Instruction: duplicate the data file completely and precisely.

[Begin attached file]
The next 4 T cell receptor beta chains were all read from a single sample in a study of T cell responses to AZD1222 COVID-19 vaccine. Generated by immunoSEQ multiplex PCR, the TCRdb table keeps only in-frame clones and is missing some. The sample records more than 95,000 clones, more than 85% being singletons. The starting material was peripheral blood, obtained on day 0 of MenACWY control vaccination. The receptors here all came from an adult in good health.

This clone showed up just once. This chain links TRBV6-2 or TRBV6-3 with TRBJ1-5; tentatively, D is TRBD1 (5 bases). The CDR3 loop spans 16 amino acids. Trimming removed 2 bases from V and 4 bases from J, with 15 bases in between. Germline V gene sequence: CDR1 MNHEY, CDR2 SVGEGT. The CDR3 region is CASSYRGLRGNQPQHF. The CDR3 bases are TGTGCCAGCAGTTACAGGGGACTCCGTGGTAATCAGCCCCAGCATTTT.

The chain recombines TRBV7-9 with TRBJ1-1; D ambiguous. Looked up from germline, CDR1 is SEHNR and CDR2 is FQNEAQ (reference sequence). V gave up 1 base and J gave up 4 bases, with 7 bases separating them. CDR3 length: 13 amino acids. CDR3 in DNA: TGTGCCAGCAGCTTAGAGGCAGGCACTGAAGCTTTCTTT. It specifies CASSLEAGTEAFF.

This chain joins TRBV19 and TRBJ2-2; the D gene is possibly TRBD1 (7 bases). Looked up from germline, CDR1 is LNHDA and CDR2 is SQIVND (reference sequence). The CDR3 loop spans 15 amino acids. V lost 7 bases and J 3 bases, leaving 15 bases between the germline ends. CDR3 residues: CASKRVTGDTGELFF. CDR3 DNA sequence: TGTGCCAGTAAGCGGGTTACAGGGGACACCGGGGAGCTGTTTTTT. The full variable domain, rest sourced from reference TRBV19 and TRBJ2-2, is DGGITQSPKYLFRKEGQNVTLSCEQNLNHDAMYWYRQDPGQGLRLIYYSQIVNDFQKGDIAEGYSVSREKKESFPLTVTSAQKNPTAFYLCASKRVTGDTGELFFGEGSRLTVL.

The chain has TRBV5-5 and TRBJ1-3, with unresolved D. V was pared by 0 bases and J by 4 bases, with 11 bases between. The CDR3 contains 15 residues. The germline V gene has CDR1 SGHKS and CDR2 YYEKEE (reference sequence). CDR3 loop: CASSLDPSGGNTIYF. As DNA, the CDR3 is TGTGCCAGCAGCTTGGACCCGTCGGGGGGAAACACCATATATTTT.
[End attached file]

The next 4 T cell receptor beta chains were all read from a single sample in a study of T cell responses to AZD1222 COVID-19 vaccine. Generated by immunoSEQ multiplex PCR, the TCRdb table keeps only in-frame clones and is missing some. The sample records more than 95,000 clones, more than 85% being singletons. The starting material was peripheral blood, obtained on day 0 of MenACWY control vaccination. The receptors here all came from an adult in good health.

This clone showed up just once. This chain links TRBV6-2 or TRBV6-3 with TRBJ1-5; tentatively, D is TRBD1 (5 bases). The CDR3 loop spans 16 amino acids. Trimming removed 2 bases from V and 4 bases from J, with 15 bases in between. Germline V gene sequence: CDR1 MNHEY, CDR2 SVGEGT. The CDR3 region is CASSYRGLRGNQPQHF. The CDR3 bases are TGTGCCAGCAGTTACAGGGGACTCCGTGGTAATCAGCCCCAGCATTTT.

The chain recombines TRBV7-9 with TRBJ1-1; D ambiguous. Looked up from germline, CDR1 is SEHNR and CDR2 is FQNEAQ (reference sequence). V gave up 1 base and J gave up 4 bases, with 7 bases separating them. CDR3 length: 13 amino acids. CDR3 in DNA: TGTGCCAGCAGCTTAGAGGCAGGCACTGAAGCTTTCTTT. It specifies CASSLEAGTEAFF.

This chain joins TRBV19 and TRBJ2-2; the D gene is possibly TRBD1 (7 bases). Looked up from germline, CDR1 is LNHDA and CDR2 is SQIVND (reference sequence). The CDR3 loop spans 15 amino acids. V lost 7 bases and J 3 bases, leaving 15 bases between the germline ends. CDR3 residues: CASKRVTGDTGELFF. CDR3 DNA sequence: TGTGCCAGTAAGCGGGTTACAGGGGACACCGGGGAGCTGTTTTTT. The full variable domain, rest sourced from reference TRBV19 and TRBJ2-2, is DGGITQSPKYLFRKEGQNVTLSCEQNLNHDAMYWYRQDPGQGLRLIYYSQIVNDFQKGDIAEGYSVSREKKESFPLTVTSAQKNPTAFYLCASKRVTGDTGELFFGEGSRLTVL.

The chain has TRBV5-5 and TRBJ1-3, with unresolved D. V was pared by 0 bases and J by 4 bases, with 11 bases between. The CDR3 contains 15 residues. The germline V gene has CDR1 SGHKS and CDR2 YYEKEE (reference sequence). CDR3 loop: CASSLDPSGGNTIYF. As DNA, the CDR3 is TGTGCCAGCAGCTTGGACCCGTCGGGGGGAAACACCATATATTTT.